A 10,5-cm leichte Feldhaubitze 18 (10.5 cm light field howitzer) at maximum elevation fires off a round in the night. The gun was developed in 1928-29 by the arms manufacturer Rheinmetall, and adopted by the Wehrmacht in 1935. It could be towed by artillery tractors or horse teams. It could fire 6-8 shots a minute, the maximum range being a little over 10 kilometers. The Army had 4,862 leFH 18 when the war began. It was the standard divisional field howitzer. There were a total of 1,023 horse-drawn light field artillery battalions in the Wehrmacht and 62 motorized light artillery battalions in the Panzer and Panzergrenadier divisions, as well as GHQ artillery. The leFH 18 had a superior caliber compared to its opponents early in the war and performed well as the supporting arm of the panzer divisions.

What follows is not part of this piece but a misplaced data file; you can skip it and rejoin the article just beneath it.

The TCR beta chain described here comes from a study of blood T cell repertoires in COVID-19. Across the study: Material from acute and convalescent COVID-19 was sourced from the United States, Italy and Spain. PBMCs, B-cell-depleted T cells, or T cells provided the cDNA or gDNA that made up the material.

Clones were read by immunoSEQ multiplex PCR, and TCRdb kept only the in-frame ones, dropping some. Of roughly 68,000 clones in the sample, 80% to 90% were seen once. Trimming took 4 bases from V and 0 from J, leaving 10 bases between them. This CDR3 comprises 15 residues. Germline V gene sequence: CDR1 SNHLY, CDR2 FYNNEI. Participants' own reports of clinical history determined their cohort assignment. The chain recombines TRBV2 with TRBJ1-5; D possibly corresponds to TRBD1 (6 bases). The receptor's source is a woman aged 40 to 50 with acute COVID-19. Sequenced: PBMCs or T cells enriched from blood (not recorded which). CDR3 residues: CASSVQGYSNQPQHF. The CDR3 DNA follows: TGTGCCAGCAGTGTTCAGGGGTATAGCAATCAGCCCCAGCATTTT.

While not ideally suited to it, the howitzer could in the right circumstances be effective in anti-tank combat, particularly in the North African Campaign where the motorized batteries of Artillerie-Regiment (mot.) 33 of the 15. Panzer-Division played an important role in defeating British armored units at Sidi Rezegh on 23 November 1941. On the Eastern Front, the light field howitzers were less successful in the anti-tank role, but served as a stop-gap solution until better anti-tank guns became available.